Then, given where educated people live and work, along with their combined political muscle, it appears that they are ‘ganging up’ on conservatives. This is why there is so much rhetoric from Republicans about ‘elite professors’ and a lack of conservative speakers on campuses. Conversely, it needs to be noted rural conservatives have embraced the exact opposite of the higher-education-related pattern of liberals.

So one does have to wonder what elevated discourse Walker thought he brought to Grainger, and more importantly if he thought he worked to refute why many students smirk over those who buy into such conservative ideologies? If Walker was hoping to achieve anything other than a headline for himself, he failed.

And I find that truly a bad outcome.

I say that because conservative voices are absolutely needed to be heard on college campuses. If I could have brought Congressman Jack Kemp, as an example to UW-Madison, I would have done so. His enterprise zones idea was solid thinking and needed more light given to it. I was thrilled–truly– when Robert Novak was on campus and I had the chance to slowly walk alongside him due to his recovery from a hip operation–and talk about his way of writing a column.

People of substance and ideas from the right require a conversation and intelligent discussion whereas the rhetorically driven create the very type of harsh atmosphere which makes it harder for the serious-minded to get an invite.

So what were the intentions of Scott Walker when he stepped in front of his recent audience?

And so it goes.

What About Increasing Crime In Red States, Counties?

If you turned into the Masters Tournament during the first three days of play it was possible to believe that only Tiger Woods was playing golf. Fawning over a player took new heights with every step taken made out to be akin to stepping onto the moon.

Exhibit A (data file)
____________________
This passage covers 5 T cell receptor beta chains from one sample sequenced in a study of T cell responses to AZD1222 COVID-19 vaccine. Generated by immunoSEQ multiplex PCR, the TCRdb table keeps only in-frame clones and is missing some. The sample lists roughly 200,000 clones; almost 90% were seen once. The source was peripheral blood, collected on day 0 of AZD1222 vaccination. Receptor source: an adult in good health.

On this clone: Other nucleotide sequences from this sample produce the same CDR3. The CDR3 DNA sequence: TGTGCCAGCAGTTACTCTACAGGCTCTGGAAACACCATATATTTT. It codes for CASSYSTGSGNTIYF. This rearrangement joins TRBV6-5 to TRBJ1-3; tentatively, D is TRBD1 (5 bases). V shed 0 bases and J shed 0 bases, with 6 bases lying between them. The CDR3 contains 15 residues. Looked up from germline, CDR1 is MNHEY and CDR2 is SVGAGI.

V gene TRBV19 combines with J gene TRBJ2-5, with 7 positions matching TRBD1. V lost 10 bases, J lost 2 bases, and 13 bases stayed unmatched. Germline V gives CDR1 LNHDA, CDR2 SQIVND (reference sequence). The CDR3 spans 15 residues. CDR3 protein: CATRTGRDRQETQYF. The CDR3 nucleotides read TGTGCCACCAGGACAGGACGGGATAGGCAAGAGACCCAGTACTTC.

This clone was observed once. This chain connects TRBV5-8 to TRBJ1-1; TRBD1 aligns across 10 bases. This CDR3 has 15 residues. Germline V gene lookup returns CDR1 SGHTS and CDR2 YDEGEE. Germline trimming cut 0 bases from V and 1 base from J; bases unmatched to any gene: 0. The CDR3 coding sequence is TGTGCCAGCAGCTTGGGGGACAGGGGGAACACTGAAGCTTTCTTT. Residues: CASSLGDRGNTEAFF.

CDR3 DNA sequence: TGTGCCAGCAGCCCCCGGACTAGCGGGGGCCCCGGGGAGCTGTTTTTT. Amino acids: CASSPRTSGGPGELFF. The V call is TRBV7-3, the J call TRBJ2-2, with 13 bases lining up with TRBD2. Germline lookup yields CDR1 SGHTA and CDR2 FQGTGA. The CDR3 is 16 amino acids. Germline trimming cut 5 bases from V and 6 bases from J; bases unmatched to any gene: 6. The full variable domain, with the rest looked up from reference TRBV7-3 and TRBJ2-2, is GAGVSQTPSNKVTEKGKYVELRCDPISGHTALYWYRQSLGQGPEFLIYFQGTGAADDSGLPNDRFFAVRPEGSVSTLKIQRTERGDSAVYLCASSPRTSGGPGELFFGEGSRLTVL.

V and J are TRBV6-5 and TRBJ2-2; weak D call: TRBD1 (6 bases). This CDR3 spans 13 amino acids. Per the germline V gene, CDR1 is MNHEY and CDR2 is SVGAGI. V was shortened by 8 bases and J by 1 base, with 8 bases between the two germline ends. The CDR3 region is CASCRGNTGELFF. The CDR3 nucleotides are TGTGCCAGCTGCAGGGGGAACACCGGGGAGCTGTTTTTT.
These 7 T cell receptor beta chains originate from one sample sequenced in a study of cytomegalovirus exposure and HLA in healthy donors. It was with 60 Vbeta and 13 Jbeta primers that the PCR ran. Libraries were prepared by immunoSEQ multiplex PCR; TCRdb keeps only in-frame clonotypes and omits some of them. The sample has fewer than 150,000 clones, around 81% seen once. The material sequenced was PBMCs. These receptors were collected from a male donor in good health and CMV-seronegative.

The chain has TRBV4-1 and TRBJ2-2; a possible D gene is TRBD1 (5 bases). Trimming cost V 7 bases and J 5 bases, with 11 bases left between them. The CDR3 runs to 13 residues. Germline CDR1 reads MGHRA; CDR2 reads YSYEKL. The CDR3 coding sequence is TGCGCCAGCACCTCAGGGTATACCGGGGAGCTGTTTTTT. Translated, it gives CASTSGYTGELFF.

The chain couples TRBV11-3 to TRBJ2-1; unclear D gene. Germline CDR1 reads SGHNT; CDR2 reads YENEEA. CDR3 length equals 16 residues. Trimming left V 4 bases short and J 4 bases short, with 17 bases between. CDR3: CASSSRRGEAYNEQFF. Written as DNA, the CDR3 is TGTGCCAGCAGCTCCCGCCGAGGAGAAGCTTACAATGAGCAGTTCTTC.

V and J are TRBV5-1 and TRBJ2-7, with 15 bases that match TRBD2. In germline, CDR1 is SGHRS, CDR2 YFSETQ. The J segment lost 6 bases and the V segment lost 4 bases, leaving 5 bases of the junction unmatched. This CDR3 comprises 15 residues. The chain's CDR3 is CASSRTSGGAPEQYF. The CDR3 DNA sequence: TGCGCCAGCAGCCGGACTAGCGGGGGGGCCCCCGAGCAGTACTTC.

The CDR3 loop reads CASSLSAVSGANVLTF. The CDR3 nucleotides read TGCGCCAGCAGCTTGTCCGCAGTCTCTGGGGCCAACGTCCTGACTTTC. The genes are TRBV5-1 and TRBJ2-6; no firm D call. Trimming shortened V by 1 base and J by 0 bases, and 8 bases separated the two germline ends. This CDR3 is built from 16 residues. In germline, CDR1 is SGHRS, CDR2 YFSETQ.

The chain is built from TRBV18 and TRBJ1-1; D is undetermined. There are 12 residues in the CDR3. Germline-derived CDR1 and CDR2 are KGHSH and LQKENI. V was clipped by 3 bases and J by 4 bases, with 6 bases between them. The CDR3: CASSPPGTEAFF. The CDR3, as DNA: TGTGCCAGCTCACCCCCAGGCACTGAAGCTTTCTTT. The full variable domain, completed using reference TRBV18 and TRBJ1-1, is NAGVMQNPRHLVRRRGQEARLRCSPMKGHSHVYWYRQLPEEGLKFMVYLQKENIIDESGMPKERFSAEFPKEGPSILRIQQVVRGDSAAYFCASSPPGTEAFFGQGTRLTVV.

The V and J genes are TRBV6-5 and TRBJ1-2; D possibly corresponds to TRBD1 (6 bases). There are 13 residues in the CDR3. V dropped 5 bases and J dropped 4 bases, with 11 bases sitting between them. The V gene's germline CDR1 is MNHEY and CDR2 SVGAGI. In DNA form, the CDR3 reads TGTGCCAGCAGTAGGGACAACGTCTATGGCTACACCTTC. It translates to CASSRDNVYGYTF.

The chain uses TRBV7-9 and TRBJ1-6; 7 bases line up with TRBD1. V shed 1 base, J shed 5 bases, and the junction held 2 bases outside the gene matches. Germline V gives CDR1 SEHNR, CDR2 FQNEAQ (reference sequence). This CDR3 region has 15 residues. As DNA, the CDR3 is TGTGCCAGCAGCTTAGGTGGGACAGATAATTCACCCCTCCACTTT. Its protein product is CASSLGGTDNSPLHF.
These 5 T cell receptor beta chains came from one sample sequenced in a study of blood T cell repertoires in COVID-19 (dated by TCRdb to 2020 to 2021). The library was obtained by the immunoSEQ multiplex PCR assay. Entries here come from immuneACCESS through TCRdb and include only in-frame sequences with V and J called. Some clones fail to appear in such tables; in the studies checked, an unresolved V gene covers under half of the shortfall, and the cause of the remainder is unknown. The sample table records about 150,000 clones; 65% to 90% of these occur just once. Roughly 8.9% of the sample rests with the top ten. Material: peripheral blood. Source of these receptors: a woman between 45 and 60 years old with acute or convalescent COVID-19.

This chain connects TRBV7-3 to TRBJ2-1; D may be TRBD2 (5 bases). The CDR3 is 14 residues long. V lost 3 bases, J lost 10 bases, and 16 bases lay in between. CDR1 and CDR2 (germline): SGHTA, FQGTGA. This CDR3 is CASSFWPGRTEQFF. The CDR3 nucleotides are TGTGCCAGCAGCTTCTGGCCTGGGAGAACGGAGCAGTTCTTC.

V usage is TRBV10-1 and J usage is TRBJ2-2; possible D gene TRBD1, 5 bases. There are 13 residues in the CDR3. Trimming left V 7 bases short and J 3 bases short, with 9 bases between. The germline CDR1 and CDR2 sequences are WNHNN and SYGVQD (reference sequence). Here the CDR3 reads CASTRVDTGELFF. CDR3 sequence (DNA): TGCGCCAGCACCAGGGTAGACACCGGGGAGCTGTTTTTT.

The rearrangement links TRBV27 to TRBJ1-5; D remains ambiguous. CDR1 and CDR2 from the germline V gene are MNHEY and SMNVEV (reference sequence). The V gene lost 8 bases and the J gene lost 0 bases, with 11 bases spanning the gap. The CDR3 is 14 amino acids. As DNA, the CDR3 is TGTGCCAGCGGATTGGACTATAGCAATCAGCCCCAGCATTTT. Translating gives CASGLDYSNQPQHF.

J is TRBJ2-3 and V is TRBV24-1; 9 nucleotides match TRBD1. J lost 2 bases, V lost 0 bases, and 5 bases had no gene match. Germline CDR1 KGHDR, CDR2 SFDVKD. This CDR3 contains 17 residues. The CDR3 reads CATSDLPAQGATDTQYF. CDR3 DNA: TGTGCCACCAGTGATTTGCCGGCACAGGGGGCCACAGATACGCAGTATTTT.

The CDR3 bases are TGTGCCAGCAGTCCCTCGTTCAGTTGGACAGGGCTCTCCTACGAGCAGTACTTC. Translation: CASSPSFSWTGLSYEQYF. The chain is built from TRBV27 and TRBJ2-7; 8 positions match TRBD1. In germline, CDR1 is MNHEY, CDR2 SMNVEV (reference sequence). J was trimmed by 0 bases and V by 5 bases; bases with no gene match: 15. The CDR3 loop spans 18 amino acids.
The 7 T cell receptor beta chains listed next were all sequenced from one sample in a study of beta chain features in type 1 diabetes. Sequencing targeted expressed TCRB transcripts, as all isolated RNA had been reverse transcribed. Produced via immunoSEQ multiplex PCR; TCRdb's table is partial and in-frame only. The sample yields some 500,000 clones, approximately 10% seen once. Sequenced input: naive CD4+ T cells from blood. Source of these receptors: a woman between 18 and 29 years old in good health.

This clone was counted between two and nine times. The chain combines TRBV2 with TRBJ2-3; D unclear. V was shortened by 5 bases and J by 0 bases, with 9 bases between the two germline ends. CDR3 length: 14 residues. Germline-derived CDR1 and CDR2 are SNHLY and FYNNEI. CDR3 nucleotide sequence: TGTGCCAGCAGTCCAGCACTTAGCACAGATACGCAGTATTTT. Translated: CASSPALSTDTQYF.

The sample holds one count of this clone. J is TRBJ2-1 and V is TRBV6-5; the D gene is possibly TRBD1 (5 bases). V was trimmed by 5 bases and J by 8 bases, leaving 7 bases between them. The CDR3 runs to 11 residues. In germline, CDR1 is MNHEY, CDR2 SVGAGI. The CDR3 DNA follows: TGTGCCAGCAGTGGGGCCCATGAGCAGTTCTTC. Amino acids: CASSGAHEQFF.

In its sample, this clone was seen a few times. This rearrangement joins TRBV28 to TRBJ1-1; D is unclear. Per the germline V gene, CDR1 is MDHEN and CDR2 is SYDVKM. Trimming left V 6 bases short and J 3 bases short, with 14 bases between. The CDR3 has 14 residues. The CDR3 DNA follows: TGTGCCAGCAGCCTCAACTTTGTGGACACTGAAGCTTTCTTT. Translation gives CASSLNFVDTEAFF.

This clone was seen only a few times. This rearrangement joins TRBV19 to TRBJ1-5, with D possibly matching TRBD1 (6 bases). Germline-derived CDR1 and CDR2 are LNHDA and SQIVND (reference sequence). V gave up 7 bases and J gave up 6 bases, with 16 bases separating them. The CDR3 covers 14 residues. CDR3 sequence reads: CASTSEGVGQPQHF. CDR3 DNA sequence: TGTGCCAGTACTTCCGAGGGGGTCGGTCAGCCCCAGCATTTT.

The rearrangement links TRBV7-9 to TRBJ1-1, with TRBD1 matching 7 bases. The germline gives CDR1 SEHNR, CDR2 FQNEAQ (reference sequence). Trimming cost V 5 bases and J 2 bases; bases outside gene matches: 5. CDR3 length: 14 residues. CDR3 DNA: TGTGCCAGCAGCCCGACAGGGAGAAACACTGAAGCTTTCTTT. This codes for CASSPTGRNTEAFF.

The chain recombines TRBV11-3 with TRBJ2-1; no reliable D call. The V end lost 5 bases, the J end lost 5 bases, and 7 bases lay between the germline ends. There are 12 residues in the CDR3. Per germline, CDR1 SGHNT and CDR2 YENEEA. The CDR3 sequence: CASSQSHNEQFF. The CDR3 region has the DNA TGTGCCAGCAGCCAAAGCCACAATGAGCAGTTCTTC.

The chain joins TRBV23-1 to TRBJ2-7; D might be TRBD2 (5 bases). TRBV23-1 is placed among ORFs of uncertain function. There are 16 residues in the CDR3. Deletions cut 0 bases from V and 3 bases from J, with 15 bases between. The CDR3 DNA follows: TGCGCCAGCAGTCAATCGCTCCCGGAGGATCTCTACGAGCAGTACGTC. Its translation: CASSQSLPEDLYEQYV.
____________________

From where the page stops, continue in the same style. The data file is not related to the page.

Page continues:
And if you happen to be following the news about crime nationwide you might believe that increases in a range of illegal behavior are taking place in only blue states and blue counties. Republicans are hot on the rhetoric about crime and how it is coming your way due to liberals. But crime statistics are up and running wild in Trump country, too, where conservatives hold the power of state governments.

For example, Jacksonville, a city with a Republican mayor, had 128 more murders in 2020 than San Francisco, a city with a Democrat mayor, despite their comparable populations. In fact, the homicide rate in Speaker Nancy Pelosi’s San Francisco was half that of House Republican Leader Kevin McCarthy’s Bakersfield, a city with a Republican mayor that overwhelmingly voted for Trump. Yet there is barely a whisper, let alone an outcry, over the stunning levels of murders in these and other places.

We found that murder rates are, on average, 40% higher in the 25 states Donald Trump won in the last presidential election compared to those that voted for Joe Biden. In addition, murder rates in many of these red states dwarf those in blue states like New York, California, and Massachusetts. And finally, many of the states with the worst murder rates—like Mississippi, Kentucky, Alabama, South Carolina, and Arkansas—are ones that few would describe as urban. Only 2 of America’s top 100 cities in population are located in these high murder rate states. And not a single one of the top 10 murder states registers in the top 15 for population density.

No one wants crime to increase and there is no joy to be found in stats that show red states are facing the same dilemma as elsewhere in the country. But to continually read and hear midterm electioneering from the GOP about murder rates and efforts at police defunding—which was modest in the few larger cities where such efforts were entertained–undercuts the larger need to understand exactly why there are increases in homicides. In both blue and red states and counties.

I am no expert on the criminal mind but think the level of abusive behavior that was unleashed in the past two years on local roads with excessive speeds, running lights, and disregard for others is a small part of the larger narrative about crime. I have considered that some of the nitwits on Madison streets feel that the only place they have any power is behind the wheel. So they act out.

The pandemic and economic angst are surely no reason to commit a murder, yet we know that sociologists and those schooled in criminal psychology can demonstrate how fluctuations in crime rates occur due to such large events.